iDeal has the support of virtually all merchants in Holland and is effectively a national monopoly but in markets such as the UK and US where there is an array of payment service providers and lower levels of trust in the banking system, it is hard to see how this situation will be replicated. Instead there is movement towards more variety rather than less, witness the growing appetite amongst financial institutions and end users to use virtual prepaid cards when making transactions online. The customer experience mirrors that of credit and debit card use which means that consumers are in their comfort zone from day one but with a greater sense of security and no need to use a completely new infrastructure. Virtual prepaid cards will never be the sole solution but they will be an important way of paying because of the peace of mind they offer.

    PSE Consulting predicts £2.3 billion in prepaid card transactions in Europe by the end of this year; it would interesting to see statistics that show whether this growth is happening and how much of it is for online purchases.

  • Good POST...The adjudicators is definitely still out on the customer implementation issue in the US and the UK and only time will tell. OBeP networks have to work with the complex participants, Banks and Merchants, to encourage and educate their customers about the remuneration of the solution. You are absolutely right in saying that there has to be a persuasive reason why consumers switch compensation preference and our consumer focus group studies have shown that straightforwardness and ease of use are top of the list as motivators followed by a sense of security. However, I believe that a feeling of sanctuary has to be in attendance before the ease of use factor comes into play. Through the ICPNO, an institute established to create rules and standards for global interoperability of OBeP networks around the world, new OBeP networks can understand how established networks have dealt with such issues and address them during the early phases of their institution.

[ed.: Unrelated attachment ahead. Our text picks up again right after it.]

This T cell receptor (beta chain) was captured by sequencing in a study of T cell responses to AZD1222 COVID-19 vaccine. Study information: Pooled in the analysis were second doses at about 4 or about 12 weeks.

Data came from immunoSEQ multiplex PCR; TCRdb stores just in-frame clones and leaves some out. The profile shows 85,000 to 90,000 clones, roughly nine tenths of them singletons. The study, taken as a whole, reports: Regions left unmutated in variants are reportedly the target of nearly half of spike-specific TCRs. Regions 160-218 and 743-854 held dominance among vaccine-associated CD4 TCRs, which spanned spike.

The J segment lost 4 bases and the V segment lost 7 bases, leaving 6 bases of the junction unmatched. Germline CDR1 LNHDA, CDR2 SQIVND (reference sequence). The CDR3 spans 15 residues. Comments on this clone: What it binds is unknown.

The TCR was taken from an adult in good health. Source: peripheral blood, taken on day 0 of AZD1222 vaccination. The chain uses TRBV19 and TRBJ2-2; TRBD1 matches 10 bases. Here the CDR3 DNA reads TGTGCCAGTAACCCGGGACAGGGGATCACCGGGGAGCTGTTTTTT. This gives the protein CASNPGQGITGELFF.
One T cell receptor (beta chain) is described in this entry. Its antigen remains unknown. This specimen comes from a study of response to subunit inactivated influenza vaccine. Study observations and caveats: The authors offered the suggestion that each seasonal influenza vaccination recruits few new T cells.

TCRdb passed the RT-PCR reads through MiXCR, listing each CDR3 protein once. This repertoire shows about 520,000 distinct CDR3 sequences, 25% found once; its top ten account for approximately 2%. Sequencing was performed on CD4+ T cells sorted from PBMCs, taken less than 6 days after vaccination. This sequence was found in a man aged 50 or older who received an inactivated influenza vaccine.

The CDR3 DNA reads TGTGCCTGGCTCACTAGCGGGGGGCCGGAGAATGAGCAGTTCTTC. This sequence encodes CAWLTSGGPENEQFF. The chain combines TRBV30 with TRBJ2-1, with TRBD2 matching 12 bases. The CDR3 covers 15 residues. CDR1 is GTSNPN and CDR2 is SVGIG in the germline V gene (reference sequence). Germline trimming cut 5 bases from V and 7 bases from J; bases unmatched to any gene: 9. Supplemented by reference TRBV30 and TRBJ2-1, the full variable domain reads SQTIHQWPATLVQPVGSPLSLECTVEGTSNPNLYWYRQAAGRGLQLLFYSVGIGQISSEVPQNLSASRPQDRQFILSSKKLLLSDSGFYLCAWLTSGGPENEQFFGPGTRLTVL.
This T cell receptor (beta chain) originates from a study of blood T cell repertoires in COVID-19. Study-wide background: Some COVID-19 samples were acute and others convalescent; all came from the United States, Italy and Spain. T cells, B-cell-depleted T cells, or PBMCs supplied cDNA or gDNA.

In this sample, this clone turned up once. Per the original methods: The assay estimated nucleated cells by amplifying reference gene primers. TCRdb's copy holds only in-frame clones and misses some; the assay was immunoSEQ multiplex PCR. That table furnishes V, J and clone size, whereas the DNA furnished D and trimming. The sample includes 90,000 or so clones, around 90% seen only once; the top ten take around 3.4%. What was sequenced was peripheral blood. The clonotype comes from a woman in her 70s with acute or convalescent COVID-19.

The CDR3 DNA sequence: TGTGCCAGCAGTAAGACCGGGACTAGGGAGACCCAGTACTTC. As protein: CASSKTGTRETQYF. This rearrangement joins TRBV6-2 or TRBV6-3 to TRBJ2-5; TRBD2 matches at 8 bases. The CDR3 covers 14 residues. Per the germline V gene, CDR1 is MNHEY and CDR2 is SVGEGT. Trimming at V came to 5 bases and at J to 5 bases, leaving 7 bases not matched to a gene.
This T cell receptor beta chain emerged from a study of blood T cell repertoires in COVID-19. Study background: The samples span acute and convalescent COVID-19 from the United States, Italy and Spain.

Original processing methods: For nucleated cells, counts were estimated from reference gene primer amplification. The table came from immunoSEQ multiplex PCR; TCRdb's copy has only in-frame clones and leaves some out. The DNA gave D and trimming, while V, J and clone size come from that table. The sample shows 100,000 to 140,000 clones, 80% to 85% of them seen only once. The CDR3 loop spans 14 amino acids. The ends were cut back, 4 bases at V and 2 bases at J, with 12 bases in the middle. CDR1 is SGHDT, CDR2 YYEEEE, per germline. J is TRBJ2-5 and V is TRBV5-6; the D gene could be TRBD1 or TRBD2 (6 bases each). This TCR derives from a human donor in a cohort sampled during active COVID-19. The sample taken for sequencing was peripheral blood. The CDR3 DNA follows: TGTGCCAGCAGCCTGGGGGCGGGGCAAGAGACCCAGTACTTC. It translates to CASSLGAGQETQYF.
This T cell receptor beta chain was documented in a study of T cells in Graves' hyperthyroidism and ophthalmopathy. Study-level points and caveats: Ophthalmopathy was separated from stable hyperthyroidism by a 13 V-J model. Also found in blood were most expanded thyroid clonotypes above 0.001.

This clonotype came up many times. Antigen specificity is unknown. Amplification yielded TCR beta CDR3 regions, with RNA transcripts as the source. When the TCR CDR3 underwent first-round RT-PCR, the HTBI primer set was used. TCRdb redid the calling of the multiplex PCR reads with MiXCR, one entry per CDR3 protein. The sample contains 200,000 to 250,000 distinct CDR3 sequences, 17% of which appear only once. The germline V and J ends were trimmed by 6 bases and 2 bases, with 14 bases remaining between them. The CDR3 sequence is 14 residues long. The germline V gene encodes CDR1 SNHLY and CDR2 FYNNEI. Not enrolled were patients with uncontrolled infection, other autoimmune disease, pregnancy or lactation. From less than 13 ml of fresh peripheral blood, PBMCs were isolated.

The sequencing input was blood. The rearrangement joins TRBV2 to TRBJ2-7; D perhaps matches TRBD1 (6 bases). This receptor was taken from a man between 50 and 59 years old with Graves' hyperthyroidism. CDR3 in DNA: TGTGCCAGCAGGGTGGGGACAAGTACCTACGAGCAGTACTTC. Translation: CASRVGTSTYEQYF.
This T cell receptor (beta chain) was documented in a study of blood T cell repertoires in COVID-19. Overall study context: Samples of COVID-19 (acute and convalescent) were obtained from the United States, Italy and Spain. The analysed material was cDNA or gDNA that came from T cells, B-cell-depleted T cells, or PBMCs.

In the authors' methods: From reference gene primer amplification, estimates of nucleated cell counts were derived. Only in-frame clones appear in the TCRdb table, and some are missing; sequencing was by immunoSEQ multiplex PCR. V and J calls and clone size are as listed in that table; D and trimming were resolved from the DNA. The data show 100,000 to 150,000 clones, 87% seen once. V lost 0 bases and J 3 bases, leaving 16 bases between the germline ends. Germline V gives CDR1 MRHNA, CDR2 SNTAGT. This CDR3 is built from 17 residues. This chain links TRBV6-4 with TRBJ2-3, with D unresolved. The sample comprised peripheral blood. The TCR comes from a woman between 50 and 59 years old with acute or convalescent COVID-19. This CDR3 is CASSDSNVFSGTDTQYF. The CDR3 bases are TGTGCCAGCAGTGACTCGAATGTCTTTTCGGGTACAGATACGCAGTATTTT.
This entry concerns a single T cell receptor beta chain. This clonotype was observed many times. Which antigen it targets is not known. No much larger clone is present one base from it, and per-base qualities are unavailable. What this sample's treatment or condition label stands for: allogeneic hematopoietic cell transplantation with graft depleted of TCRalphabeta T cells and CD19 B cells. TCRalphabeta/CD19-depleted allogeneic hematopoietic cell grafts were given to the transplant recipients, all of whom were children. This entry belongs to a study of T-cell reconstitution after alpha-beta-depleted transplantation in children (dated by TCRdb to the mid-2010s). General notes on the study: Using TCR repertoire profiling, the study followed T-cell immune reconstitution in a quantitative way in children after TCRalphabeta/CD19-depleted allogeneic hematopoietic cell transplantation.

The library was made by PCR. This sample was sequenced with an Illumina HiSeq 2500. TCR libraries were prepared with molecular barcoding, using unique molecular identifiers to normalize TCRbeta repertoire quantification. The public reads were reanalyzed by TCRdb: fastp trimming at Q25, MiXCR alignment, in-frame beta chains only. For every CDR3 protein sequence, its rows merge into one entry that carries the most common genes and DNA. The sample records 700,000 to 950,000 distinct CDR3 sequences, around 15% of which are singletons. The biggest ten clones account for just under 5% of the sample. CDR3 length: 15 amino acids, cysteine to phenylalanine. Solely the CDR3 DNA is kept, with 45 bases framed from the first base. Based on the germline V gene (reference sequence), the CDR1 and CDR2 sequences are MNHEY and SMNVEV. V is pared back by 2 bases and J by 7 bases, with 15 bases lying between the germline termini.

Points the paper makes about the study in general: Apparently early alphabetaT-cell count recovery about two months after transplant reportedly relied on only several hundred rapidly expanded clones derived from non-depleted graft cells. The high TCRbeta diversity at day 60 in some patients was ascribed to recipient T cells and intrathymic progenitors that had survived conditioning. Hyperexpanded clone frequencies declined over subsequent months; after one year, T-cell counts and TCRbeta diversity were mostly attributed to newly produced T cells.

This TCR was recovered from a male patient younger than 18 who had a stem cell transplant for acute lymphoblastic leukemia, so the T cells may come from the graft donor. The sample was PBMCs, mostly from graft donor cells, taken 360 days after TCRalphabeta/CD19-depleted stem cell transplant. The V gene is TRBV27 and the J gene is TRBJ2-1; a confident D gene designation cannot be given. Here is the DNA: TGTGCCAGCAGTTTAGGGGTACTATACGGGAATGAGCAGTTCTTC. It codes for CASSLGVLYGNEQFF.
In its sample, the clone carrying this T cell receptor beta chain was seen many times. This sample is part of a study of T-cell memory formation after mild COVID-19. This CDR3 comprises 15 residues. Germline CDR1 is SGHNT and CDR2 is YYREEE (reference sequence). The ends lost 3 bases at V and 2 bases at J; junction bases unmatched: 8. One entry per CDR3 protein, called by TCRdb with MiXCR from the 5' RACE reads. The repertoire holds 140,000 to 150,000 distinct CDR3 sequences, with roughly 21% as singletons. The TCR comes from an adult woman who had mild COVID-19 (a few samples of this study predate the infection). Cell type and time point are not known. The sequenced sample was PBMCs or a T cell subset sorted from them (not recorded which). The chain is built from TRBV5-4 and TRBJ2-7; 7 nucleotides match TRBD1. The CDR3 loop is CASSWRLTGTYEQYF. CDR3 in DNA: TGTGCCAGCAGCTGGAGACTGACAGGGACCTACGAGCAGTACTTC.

• [...] this year, I blogged about Online Banking e-Payments (OBeP) solutions which allow consumers to pay merchants [...]

  • Richard, many thanks for your thoughtful and detailed comment - it clearly sheds a lot more light on this interesting solution and its likely path to adoption.